She was a superstar, a child psychologist who worked to the end, often offering free services to families who couldn’t afford it. She and Jerry raised five children, two doctors, an accountant, a college math professor, and an engineer/baseballman who earned four World Series rings as a player and manager.
As Mother’s Day approached, Joe Girardi recalled the series of sandwiches his mom would make each morning as the kids got going.
“Ten of them,” he said.
Three for Joe?
“Four,” he said, laughing. “I always need one before training.”
And the uniforms. Angela always washed uniforms for her children. And she rarely missed any of her games. She and Jerry would be driving from Peoria to Chicago to see Joe play for Northwestern. When he saw the car pull up, his heart jumped with joy. When it didn’t show up, he knew Mom was having a rough day.
Joe loved baseball and his mother always knew how badly he wanted to play in the major leagues.
But in his sophomore year as a pro, in 1987, while playing for a Cubs minor league club in Winston-Salem, North Carolina, Joe considered quitting. He actually shared his thoughts with his old friend Pete Mackanin, who had been his manager the year before.
Looking back, Girardi now believes he considered quitting because he never really grieved after his mother’s death three years ago. He sat in the red Ford Tempo the day after the funeral and drove back to Cape Cod. He went back 4 for 5 his first game. Then it was two more years at Northwestern, more baseball, and of course the engineering degree he’d promised his mother.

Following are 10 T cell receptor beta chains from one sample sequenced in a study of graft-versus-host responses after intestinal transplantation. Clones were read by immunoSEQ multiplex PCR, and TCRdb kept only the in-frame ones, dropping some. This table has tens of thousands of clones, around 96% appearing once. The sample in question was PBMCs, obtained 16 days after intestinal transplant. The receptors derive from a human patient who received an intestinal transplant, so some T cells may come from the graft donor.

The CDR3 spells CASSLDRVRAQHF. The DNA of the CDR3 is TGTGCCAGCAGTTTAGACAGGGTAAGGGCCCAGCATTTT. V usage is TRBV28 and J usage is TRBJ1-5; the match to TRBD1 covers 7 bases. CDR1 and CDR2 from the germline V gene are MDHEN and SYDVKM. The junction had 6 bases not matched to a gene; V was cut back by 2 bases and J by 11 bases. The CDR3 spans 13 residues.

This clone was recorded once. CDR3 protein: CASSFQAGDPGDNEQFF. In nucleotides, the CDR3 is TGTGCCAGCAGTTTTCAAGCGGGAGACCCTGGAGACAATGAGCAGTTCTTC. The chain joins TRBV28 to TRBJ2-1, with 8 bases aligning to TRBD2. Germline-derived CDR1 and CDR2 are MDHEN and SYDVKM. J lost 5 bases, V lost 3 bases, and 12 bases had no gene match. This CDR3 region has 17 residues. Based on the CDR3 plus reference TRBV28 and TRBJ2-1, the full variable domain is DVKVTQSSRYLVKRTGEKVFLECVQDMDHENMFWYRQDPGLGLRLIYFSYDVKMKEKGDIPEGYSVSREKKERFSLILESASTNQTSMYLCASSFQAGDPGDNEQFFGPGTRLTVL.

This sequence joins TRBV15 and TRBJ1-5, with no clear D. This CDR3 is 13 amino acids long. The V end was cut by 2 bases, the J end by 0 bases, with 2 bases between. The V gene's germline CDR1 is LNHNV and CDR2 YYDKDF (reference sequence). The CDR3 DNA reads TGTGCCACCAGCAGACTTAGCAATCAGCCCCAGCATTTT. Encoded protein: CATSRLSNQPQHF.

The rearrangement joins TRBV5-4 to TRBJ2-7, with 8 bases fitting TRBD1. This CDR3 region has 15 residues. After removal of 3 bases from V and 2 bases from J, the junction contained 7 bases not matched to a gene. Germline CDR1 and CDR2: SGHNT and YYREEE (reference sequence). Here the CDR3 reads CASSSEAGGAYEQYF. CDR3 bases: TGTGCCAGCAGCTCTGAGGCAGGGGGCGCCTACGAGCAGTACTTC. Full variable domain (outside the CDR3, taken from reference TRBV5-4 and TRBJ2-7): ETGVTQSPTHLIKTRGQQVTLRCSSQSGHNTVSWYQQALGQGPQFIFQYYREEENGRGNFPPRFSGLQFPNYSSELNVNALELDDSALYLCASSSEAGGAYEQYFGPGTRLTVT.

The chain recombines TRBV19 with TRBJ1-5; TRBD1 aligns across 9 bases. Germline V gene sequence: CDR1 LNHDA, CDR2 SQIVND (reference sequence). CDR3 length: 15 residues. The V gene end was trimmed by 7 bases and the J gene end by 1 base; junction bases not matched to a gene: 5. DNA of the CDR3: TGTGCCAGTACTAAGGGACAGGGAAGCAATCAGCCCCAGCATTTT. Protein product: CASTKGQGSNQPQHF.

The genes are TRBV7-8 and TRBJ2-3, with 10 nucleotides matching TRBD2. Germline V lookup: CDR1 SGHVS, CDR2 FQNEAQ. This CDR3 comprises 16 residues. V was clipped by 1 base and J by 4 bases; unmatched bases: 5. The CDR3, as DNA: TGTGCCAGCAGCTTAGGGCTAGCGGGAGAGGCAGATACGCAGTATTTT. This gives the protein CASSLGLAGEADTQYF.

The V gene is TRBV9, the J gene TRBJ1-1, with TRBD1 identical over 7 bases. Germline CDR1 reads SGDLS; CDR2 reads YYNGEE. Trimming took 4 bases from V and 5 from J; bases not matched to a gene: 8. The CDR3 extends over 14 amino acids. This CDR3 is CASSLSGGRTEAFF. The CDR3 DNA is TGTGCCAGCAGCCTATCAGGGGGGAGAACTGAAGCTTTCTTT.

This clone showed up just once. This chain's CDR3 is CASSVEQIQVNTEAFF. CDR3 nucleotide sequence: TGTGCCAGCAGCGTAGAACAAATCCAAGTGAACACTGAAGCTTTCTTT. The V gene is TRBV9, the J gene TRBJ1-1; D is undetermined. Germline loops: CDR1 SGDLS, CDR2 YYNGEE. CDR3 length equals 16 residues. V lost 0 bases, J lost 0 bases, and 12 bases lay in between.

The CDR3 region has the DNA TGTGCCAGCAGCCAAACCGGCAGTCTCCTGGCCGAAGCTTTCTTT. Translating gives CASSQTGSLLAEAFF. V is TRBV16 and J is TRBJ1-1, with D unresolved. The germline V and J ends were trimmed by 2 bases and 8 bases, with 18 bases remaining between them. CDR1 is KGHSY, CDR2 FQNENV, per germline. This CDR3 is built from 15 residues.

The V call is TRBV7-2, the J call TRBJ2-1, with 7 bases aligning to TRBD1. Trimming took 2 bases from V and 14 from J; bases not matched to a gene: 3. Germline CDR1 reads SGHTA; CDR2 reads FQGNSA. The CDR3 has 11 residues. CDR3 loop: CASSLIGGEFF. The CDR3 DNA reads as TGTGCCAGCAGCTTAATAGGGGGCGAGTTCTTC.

“My grandfather died while I was playing for Winston-Salem and I don’t think my mother’s death really affected me until then,” Girardi said. “I was just really desperate about everything that was going on. I had a college degree and was making $900 a month. My mom just wanted her kids to be successful and she loved baseball. I used to think I was playing to keep her alive to give her hope. A few years after she died, I started thinking, ‘Why am I playing?’”
Kim, his girlfriend and wife of 32 years, had the answer.
“You play because God gave you a gift,” she told him.
Two years later, Girardi was in the big leagues.
It still hurts that his mother never saw him doing it, it still hurts that she never met his wife and three children.
But the memories are wonderful.
Especially this weekend when we’re all remembering our moms and the sandwiches they made and the uniforms they washed and the love and support they gave.
Joe Girardi managed to say goodbye to his mother on time, managed to hear her last words on time.
“Do not forget me.”
And all these years later, he hasn’t forgotten the Pennsylvania State Trooper who gave him a much-needed break along the way.
“I’ve often wondered who this guy was and wondered how I could find out,” Girardi said. “I just want to say thank you to him.”
https://www.nbcphiladelphia.com/news/sports/nbcsports/on-mothers-day-joe-girardi-gratefully-recalls-act-of-kindness-from-pa-state-trooper/3231680/ On Mother’s Day, Joe Girardi remembers an act of kindness from Pa. State Troopers – NBC10 Philly